We can develop a means of helping people understand where they are in their walk with regard to joy, humility, compassion, and perseverance.  This then drives where/how they spend their time addressing areas of weakness (rather than simply ammassing knowledge by an endless stream of “bible studies”).  The intent of “assessment”, would be to help someone understand that contentment is a bigger issue in their life than say generosity.

Guidance: Helping Disciples Know Where to Go and How to Get There

Guidance can be attached to the same vocabulary.  Guidance (e.g. passages of scripture, teaching, books, podcasts, disciplines, ad-hoc experiences and advice, etc)  can be provided on how to become more generous, for example, and loaded into a shared repository.

Search: Helping Disciples Find The Best Stuff Fast

Now that guidance has been loaded against a specific vocabulary, and a person understands their need using the same vocabulary, an extremely efficient search capability can be put into place that helps a disciple find exactly what they need almost immediately.

There is alot more to be said, but alas…it will have to wait until next time.  Until then, I will continue to pray for all of you as you strive to become more like our Savior.

Themes of Spiritual Growth

Let’s pick up on a thread that I started several days ago re: spiritual growth.  Remember that we discussed two basic principles:

  • spiritual growth occurs along three dimensions: knowledge, character and behavior.
  • growth on these three dimensions occurs by iterations of hearing, believing and obeying God.

And, we used the following as a picture to illustrate the basic concept.

Iterative Growth Model
Iterative Growth Model

Now let’s break down the components of knowledge, character, and behavior so we can get to something that each of us can use in our daily lives and help others to do the same.

Several months ago, some faithful buddies and I brainstormed “christian attributes”.  We asked, “what are the characteristics you would expect to see in a follower of Christ?”  Obviously, many attributes came to mind, including wisdom, righteousness, humility, generosity, love, contentment, etc.  We then organized them into four major themes: joy, humility, compassion, and perseverance.

Therefore, when we talk about growing in knowledge, we’re really talking about growing in knowledge of what it means to be joyous, humble, compassionate and persevering.  When we talk about growing our character (internal attitudes and unseen behaviors), we’re talking about developing a joyous, humble, compassionate, and persevering character.  When we talk about growing in behavior (externally observable behaviors), we’re talking about acting joyous, humble, compassionate, and persevering.

Clearly, there are many, many ways to organize these attributes.  This is just the way we did it, and I think it works pretty well.  In future posts, I can share the detailed “mind map” that describes how we organized the attributes and dealt with “super-themes” like righteousness and wisdom.

Now, remember the second principle that describes how we grow in the three dimensions and their four components.  Generally speaking, we grow in knowledge by hearing God; we grow in behavior by believing Him; and we grow in behavior by obeying Him.  Therefore, we grow in our knowledge of what it means to be joyous by hearing what God has to say on joy; we grow in chracter with respect to joy by genuinely believing these truths from God; and, we grow in joyous behavior when we obey these new truths that we genuinely believe.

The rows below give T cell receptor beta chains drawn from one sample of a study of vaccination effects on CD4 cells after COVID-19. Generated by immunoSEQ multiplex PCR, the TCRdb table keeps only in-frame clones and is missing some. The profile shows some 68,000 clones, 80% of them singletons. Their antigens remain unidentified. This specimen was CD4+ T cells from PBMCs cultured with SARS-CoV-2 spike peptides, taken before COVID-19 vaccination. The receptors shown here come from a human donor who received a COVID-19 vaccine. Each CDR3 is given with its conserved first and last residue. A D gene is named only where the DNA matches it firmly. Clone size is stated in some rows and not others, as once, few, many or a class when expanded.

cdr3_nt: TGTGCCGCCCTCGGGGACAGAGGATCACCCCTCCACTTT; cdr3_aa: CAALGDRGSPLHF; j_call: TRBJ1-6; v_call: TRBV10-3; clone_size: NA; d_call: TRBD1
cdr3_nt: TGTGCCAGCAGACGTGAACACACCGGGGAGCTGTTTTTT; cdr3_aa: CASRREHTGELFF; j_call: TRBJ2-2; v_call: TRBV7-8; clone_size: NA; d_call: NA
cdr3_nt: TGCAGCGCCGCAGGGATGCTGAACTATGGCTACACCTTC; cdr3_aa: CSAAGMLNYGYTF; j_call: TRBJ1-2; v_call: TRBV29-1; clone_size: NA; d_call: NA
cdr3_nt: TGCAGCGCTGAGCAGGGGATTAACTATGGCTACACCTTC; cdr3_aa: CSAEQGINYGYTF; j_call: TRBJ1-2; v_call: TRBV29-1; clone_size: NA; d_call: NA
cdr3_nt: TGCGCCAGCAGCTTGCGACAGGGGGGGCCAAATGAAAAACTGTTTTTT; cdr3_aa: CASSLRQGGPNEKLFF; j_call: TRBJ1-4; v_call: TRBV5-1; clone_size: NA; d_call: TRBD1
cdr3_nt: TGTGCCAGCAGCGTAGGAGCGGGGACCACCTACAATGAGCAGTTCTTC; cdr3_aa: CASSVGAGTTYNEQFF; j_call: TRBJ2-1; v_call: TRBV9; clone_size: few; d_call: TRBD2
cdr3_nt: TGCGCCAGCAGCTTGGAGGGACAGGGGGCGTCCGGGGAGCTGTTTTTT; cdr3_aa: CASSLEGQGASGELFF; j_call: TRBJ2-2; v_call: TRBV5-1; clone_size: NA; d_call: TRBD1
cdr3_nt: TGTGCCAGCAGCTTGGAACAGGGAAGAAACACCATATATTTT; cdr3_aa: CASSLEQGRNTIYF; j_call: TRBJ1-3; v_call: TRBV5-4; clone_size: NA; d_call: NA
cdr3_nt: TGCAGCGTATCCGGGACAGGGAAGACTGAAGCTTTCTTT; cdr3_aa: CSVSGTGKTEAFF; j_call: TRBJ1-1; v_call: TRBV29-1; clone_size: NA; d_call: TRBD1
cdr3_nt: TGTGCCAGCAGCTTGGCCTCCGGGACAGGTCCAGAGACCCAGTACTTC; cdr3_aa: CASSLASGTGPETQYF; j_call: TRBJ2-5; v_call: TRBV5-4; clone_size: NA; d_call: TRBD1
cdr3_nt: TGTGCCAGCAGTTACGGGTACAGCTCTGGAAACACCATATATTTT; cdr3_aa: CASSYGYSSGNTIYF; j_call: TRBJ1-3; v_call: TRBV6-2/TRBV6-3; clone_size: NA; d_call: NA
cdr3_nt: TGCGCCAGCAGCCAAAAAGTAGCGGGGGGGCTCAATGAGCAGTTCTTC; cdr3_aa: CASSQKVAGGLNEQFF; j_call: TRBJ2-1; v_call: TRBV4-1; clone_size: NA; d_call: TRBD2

I have lots of examples from Scripture and from my own experience to share, and will do so over time, but for now let’s start with one from Acts.  Do you remember Paul and Silas in prison (Acts 16)?  They behaved in an extraordinary way.  First, rather than grumbling (which I’m sure I would have been), they are singing and praying.  Then, when the earthquake hits and the prison doors are busted open, they did not flee.

Now look, I’m excited by the growth God has caused in me over the past several years, but I am nowhere near this level of mature behavior.  Paul and Silas were so focused on the welfare of their guard, they essentially sacrificed themselves for him…a non-Jew and a non-Christian.  Why on earth would they a) be singing in prison; and b) not leave when God “obviously” was trying to set them free by way of the earthquake?  In the first case, they had learned to be “content in all circumstances” (we bucketed contentment within the joy theme).  In the second, they had serious compassion for the jailor and knew what “the right thing to do was” (see my previous post).  Why were they so joyous and compassionate?  Because they knew the promises of God and they genuinely believed them.  They had already invested years into knowing God’s word and practicing the disciplines required for training themselves for just such a moment.  Of course, Paul (at least) had the additional experiences of supernatural encounters with God, but these are not necessary to grow to the point Paul was.  We can all get there by studying God’s word, proactively training ourselves to believe it, and them acting upon it in any circumstance.

And so my encouragement is simply this: know God’s word, believe what you know, and obey what you believe.  Over time, learn a little more, believe a little more and obey a little more.  Just keep moving forward and never stop. 

If you need help, please raise you hand.  I, and many others joining this community, are here to help you!